Gregor Paul on rugby

Gregor Paul is the Herald on Sunday's rugby writer

Gregor Paul: NZ, a little humility would be nice

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NZ supporters in the Hastings Fanzone at the Hawkes Bay Opera House cheer at the final whistle as NZ win the second Rugby World cup semi-final. Photo / Hawkes Bay Today
NZ supporters in the Hastings Fanzone at the Hawkes Bay Opera House cheer at the final whistle as NZ win the second Rugby World cup semi-final. Photo / Hawkes Bay Today

Thankfully the All Blacks are about the only people in New Zealand not a touch complacent right now.

Everyone else it seems has already decided the final has been won with others going as far to label the French as the worst finalists of all time.

Such views are starting to grate. Not because the French are enigmatic and unpredictable and capable of an upset; in all honesty this lot probably don't have it in them to pull off the unthinkable.

It grates because it comes across as needlessly arrogant and disrespectful especially when predictions are made about the likelihood of a 20-points-plus victory. Imagine the outrage if it were the English or Australians talking with such premature confidence?

It's difficult to understand the logic of branding the French an undeserving finalist. There is no such thing - the point of the World Cup is to win games and progress to the final.

The French have done that and yet they are less deserving than the All Blacks to be there? How does that make sense?

It's possibly been New Zealand's undoing in the past that they have been confused as to whether World Cups are judged on style or substance. For the record World Cups are simply about progression by any means.

Teams try to progress from their pool and then progress through the knock-out rounds. How that is achieved is immaterial and it's worth reiterating that it wasn't the French players who sent off Welsh captain Sam Warburton. It wasn't their choice to play against 14 men in the semi-final and again, just for the record, for those who say the rules are clear - they actually aren't. They are clear when the aggressor obviously commits a tip tackle and drives a player into the ground. They are not so clear when the tackler pulls out of the tackle once the man is airborne - as Warburton appeared to be doing.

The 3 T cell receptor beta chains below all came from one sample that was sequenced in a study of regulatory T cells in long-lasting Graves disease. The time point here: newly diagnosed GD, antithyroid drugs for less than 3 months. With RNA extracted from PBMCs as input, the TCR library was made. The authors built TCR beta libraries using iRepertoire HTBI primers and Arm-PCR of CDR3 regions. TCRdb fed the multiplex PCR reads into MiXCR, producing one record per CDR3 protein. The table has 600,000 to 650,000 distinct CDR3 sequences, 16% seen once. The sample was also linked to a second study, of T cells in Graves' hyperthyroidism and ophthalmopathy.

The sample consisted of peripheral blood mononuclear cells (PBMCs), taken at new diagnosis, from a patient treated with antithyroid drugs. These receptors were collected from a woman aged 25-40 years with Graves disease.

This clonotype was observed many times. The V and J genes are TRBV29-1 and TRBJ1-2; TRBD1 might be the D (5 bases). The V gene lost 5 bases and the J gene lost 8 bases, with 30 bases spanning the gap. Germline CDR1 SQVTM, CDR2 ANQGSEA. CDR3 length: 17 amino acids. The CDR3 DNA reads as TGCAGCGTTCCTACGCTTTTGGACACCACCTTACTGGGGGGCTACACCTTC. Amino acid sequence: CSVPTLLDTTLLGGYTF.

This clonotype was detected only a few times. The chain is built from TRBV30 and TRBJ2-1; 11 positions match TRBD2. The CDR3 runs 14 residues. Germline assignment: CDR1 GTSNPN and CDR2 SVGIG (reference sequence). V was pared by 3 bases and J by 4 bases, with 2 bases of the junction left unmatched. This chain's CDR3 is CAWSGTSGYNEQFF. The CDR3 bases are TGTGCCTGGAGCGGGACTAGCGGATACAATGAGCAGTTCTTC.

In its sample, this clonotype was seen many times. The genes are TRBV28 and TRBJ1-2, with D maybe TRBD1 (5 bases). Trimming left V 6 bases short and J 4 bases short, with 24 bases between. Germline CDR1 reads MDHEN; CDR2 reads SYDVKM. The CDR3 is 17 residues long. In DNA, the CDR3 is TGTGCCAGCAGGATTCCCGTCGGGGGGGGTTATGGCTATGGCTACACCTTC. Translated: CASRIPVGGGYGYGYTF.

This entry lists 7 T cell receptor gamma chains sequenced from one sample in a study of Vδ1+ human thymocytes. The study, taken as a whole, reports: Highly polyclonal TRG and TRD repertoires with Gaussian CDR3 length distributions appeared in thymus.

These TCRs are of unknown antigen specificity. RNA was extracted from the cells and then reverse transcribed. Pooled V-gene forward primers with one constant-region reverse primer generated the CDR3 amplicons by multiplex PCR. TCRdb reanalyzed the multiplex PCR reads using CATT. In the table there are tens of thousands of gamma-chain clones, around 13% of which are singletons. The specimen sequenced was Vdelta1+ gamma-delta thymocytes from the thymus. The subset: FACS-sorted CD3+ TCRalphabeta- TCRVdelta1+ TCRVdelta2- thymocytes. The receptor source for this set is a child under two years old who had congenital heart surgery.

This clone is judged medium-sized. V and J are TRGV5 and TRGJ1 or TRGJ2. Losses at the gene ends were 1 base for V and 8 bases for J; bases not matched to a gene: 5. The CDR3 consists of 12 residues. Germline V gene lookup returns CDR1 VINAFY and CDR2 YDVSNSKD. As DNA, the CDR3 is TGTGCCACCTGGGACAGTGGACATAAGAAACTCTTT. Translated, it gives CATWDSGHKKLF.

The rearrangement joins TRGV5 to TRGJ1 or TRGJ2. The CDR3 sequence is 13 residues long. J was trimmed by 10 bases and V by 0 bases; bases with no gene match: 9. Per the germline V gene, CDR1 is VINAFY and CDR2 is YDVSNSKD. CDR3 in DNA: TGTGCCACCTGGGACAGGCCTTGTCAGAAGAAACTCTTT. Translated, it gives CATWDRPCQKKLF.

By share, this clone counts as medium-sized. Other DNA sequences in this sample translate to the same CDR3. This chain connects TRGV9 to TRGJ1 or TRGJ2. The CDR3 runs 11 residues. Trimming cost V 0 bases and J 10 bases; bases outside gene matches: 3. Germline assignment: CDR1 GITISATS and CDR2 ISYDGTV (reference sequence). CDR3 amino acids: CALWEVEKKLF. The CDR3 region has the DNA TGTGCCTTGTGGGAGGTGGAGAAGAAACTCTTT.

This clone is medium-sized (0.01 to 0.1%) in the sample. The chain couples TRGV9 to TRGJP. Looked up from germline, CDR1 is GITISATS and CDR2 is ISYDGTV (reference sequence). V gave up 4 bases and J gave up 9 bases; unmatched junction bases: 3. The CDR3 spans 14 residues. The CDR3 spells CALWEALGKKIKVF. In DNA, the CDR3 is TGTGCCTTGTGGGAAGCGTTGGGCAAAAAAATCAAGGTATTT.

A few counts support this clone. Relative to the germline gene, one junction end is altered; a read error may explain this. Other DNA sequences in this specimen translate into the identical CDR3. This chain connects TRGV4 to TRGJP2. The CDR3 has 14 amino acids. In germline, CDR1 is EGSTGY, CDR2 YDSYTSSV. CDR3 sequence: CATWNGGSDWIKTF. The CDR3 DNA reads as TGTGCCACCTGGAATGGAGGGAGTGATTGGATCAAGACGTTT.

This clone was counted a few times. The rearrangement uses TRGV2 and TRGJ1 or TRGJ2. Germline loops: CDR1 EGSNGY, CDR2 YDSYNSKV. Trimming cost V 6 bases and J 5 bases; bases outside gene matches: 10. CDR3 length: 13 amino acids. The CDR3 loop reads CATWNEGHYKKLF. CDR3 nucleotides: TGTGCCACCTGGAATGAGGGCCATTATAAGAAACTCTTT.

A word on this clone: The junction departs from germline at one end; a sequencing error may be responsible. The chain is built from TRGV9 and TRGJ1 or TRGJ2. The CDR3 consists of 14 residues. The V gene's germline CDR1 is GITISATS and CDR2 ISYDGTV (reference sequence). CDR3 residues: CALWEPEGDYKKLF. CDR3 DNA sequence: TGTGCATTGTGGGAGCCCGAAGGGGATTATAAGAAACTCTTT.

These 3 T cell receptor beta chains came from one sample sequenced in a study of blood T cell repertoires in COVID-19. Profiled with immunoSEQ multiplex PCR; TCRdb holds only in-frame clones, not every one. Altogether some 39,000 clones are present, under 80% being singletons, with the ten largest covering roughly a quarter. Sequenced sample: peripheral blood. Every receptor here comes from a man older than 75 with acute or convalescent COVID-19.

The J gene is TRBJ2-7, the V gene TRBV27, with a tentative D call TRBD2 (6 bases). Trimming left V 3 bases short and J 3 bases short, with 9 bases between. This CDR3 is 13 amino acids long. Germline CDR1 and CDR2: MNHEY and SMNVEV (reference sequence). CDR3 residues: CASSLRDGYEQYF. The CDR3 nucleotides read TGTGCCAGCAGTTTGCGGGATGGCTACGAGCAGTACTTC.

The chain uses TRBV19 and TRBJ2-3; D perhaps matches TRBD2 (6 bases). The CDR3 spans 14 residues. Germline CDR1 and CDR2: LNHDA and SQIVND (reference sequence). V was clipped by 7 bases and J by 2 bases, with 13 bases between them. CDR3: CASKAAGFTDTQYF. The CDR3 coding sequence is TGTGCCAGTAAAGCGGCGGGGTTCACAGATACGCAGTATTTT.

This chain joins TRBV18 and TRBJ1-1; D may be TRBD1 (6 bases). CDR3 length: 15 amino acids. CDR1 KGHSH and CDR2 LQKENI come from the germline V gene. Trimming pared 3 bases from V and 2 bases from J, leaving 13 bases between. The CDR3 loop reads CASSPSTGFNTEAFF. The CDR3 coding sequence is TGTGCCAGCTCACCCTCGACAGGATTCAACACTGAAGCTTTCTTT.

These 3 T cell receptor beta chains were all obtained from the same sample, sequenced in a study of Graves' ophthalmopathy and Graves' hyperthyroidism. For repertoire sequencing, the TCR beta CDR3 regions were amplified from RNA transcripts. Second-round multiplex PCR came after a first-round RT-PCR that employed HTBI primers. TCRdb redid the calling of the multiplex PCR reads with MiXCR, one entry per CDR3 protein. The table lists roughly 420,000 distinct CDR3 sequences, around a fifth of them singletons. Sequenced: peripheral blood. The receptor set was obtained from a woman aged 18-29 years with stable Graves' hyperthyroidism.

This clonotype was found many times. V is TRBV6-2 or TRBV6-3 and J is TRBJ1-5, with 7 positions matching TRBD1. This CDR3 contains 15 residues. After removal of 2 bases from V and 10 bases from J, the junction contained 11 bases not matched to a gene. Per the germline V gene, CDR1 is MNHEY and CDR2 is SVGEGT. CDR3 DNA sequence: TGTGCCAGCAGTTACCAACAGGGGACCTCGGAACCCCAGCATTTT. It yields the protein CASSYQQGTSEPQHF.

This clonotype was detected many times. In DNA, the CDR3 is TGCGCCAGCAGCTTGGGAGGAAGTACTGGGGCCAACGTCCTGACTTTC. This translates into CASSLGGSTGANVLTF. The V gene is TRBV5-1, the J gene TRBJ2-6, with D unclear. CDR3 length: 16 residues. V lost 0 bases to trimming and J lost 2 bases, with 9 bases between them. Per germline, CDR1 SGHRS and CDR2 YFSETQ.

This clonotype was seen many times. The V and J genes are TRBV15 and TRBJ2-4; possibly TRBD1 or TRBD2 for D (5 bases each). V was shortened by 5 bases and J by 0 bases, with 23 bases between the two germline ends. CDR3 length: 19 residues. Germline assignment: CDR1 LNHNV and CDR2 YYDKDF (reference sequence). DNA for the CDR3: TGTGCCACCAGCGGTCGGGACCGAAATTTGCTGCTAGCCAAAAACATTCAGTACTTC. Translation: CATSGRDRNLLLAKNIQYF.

But still, right or wrong, it was Alain Rolland who pulled out the red card and what could France do? So they weren't convincing and lacked direction and ideas. They still won and that kind of really is the point and it would be nice if a little humility could now be forthcoming from the hosts.

Winning with grace is maybe more important than losing with grace. It is probable that the All Blacks will get the job done on Sunday night - they stack as the better team on most, if not all fronts. We all believe that yet we don't have to flaunt it - we don't need to be quite so crass and blunt and unpleasantly adamant.

After all, it was that overconfidence and certainty displayed by the Wallabies after their win in Hong Kong that so got up the All Blacks' noses. One last thing for the record, the Wallabies took their semi-final defeat in precisely the right spirit - they were humble, generous and even supportive of the All Blacks in regards to the final - qualities that had previously been lacking.

New Zealanders could maybe learn something from them. Boastful, uber-confidence is not the Kiwi way.

- Herald on Sunday

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